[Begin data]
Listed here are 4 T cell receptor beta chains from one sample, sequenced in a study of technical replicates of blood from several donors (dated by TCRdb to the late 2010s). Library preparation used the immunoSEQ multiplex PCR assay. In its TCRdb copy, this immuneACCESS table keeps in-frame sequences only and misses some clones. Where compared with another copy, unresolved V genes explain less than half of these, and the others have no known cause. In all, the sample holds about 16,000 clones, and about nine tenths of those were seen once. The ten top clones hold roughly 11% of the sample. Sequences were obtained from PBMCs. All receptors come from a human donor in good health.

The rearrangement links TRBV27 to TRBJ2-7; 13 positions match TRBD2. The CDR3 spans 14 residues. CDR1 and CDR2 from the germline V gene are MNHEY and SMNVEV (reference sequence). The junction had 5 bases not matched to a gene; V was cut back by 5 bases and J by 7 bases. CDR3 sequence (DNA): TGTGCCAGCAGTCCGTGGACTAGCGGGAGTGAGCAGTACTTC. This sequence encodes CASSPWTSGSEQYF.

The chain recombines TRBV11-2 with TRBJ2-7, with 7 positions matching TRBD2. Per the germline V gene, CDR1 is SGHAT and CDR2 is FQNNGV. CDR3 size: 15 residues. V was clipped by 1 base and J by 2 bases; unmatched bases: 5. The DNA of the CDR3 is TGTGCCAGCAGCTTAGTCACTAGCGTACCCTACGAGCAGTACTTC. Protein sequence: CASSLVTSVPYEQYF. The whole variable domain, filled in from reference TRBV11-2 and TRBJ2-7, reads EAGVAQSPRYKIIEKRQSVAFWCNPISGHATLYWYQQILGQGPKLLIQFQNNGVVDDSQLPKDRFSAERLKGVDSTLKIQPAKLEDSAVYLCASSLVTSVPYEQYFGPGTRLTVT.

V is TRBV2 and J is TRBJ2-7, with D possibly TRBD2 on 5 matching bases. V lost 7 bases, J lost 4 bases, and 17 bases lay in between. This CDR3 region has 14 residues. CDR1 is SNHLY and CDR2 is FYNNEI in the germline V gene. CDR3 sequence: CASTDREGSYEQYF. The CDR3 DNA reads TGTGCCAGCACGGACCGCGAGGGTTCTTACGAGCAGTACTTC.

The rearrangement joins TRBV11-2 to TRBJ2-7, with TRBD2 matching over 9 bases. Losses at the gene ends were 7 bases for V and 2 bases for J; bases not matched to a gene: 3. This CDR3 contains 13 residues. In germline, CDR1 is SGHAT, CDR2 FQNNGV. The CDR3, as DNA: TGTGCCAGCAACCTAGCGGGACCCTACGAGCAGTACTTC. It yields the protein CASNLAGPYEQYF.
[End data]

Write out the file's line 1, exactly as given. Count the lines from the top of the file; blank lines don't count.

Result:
Listed here are 4 T cell receptor beta chains from one sample, sequenced in a study of technical replicates of blood from several donors (dated by TCRdb to the late 2010s). Library preparation used the immunoSEQ multiplex PCR assay. In its TCRdb copy, this immuneACCESS table keeps in-frame sequences only and misses some clones. Where compared with another copy, unresolved V genes explain less than half of these, and the others have no known cause. In all, the sample holds about 16,000 clones, and about nine tenths of those were seen once. The ten top clones hold roughly 11% of the sample. Sequences were obtained from PBMCs. All receptors come from a human donor in good health.